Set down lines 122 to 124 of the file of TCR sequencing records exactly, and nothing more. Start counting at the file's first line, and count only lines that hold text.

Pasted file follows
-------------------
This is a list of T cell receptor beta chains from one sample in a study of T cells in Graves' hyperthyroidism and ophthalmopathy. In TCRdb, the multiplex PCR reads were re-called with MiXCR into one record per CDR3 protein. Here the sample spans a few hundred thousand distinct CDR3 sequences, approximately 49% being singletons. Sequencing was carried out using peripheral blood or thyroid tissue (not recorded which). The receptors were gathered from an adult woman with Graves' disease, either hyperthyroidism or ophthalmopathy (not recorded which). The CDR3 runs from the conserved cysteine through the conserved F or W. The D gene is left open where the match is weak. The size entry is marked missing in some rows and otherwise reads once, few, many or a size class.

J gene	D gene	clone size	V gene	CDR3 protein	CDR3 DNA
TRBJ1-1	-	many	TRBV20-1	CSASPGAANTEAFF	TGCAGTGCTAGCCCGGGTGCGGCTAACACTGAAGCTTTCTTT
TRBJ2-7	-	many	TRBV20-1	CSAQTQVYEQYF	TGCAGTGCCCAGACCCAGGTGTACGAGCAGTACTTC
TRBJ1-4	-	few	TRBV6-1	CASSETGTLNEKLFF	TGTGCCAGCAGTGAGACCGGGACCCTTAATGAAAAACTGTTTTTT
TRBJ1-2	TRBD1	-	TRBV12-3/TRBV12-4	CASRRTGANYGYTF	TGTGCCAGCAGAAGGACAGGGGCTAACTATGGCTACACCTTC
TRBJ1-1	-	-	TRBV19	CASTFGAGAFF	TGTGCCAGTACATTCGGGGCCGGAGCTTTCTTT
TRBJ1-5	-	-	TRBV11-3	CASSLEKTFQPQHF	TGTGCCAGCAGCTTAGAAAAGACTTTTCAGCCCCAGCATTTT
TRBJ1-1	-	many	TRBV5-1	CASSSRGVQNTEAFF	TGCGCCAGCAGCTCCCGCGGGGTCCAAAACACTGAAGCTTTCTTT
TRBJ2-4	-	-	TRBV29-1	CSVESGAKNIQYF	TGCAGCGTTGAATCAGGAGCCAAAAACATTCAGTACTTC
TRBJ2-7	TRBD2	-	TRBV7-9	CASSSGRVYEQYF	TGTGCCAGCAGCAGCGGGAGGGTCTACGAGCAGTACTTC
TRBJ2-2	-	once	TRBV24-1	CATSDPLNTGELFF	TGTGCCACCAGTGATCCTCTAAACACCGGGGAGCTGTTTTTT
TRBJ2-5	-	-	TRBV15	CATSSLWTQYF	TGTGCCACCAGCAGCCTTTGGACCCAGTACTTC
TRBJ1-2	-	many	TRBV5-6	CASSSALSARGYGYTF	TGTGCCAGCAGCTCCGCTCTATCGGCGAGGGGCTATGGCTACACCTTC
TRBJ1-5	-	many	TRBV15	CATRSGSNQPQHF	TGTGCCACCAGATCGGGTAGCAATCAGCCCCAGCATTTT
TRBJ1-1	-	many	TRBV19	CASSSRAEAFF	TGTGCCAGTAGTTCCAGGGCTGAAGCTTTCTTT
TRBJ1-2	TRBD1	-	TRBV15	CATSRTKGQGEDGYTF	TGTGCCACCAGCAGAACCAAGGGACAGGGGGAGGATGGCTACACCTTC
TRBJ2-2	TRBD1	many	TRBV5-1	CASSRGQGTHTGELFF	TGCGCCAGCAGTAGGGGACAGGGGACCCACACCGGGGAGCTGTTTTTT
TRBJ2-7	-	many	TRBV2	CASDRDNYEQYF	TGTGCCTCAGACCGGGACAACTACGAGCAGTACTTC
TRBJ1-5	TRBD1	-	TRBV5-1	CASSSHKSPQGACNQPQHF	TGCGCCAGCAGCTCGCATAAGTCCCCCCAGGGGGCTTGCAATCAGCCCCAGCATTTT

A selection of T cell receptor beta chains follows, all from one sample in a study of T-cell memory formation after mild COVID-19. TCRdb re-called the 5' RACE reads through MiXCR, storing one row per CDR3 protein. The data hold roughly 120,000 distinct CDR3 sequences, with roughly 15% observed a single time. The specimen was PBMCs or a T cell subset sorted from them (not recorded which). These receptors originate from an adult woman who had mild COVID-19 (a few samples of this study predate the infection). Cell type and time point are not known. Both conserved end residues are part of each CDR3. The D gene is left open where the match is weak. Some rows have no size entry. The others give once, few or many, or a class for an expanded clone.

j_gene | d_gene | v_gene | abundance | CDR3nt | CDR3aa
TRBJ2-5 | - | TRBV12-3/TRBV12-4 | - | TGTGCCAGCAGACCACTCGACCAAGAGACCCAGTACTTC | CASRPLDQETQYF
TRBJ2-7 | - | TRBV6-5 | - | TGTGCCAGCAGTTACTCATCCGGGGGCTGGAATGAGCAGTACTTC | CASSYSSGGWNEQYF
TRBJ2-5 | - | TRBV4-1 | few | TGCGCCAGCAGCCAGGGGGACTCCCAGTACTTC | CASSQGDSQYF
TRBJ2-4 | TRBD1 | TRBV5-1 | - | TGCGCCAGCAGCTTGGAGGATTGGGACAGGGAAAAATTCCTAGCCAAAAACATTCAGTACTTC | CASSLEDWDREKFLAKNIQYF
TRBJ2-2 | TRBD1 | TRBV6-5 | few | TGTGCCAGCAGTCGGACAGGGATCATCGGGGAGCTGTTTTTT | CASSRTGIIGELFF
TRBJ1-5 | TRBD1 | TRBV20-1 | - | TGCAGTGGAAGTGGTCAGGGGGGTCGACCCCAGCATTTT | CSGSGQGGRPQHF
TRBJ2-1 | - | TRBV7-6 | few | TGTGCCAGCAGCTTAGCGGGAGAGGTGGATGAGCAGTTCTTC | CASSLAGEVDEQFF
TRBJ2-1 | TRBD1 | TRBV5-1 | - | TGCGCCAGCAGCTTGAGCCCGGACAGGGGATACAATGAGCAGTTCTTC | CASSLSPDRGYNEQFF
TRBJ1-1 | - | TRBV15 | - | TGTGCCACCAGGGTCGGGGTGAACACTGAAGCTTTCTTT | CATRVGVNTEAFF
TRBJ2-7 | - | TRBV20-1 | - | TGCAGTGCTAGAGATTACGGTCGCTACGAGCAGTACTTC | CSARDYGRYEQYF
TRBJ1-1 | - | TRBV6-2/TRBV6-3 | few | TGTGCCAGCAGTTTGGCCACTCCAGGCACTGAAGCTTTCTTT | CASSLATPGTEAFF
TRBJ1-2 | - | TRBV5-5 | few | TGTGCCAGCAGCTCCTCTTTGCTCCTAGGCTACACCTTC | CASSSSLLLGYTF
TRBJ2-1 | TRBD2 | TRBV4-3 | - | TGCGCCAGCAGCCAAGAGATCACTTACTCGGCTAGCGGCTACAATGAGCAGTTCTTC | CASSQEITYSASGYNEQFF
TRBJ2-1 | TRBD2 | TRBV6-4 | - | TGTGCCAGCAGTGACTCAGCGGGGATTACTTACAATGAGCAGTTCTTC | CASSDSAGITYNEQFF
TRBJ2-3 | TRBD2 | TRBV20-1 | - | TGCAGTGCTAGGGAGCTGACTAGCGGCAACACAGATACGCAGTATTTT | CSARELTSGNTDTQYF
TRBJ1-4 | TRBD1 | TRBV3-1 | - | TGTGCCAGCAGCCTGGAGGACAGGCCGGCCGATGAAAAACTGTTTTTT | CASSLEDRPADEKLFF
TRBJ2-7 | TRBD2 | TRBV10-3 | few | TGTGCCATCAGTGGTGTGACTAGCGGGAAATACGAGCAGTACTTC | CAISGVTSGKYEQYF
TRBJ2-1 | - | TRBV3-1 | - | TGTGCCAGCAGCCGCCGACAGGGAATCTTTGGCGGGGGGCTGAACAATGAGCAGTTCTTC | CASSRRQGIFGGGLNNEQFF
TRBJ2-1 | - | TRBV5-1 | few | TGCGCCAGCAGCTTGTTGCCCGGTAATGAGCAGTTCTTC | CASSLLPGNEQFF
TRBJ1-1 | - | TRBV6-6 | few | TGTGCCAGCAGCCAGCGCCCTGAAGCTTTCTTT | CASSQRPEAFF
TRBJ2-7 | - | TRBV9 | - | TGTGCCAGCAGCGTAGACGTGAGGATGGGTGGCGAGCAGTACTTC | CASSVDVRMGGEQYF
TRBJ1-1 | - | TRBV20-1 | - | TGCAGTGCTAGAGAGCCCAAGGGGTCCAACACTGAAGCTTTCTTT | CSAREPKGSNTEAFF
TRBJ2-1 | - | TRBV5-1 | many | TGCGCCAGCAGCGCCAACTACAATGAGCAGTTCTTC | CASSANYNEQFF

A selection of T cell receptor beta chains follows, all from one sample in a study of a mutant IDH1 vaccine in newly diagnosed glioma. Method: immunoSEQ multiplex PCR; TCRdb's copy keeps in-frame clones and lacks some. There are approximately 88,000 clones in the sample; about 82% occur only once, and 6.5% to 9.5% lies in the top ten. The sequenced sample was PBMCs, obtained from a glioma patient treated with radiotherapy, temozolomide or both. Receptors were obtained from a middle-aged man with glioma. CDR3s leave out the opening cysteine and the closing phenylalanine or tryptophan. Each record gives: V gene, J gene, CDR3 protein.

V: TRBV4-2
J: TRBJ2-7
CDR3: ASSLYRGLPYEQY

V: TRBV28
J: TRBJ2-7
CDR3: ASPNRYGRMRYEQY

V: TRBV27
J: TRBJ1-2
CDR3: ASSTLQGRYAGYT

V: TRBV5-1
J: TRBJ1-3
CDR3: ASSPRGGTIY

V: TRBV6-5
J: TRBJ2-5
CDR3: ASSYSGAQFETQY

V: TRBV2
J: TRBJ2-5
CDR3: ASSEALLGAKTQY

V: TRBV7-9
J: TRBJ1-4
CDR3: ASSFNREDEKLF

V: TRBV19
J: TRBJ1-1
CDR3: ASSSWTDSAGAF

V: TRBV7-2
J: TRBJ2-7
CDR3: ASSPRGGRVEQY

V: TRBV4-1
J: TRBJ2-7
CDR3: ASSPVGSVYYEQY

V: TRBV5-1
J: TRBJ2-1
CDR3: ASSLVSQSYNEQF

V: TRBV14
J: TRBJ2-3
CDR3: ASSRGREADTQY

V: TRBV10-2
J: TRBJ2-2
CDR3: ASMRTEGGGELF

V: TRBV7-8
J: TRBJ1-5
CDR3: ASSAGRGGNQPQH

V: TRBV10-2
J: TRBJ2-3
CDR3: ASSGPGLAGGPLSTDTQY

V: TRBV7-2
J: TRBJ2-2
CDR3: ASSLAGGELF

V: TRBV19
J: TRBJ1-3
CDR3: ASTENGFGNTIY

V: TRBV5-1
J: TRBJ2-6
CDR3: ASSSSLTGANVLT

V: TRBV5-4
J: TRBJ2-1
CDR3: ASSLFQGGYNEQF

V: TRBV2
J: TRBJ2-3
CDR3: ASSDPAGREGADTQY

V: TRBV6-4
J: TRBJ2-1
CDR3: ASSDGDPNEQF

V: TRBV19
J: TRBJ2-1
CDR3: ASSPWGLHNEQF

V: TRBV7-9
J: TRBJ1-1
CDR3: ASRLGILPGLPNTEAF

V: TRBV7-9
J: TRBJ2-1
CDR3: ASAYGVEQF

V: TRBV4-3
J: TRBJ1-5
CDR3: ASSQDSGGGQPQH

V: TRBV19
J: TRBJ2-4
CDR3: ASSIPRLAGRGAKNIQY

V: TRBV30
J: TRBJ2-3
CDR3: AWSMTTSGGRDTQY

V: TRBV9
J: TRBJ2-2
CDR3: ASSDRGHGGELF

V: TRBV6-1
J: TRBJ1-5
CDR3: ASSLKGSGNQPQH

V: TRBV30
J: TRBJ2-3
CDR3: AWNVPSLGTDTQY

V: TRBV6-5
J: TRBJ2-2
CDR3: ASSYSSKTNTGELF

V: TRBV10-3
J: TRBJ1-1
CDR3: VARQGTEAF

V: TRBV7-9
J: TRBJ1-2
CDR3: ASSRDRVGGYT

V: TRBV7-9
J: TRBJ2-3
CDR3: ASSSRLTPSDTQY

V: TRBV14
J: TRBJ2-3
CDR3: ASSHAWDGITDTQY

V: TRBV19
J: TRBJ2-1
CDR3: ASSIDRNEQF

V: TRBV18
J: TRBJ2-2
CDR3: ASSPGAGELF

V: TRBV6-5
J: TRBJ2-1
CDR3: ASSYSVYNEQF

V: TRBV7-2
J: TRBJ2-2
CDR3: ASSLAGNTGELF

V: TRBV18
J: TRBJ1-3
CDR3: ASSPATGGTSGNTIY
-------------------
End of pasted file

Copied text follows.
V: TRBV19
J: TRBJ2-4
CDR3: ASSIPRLAGRGAKNIQY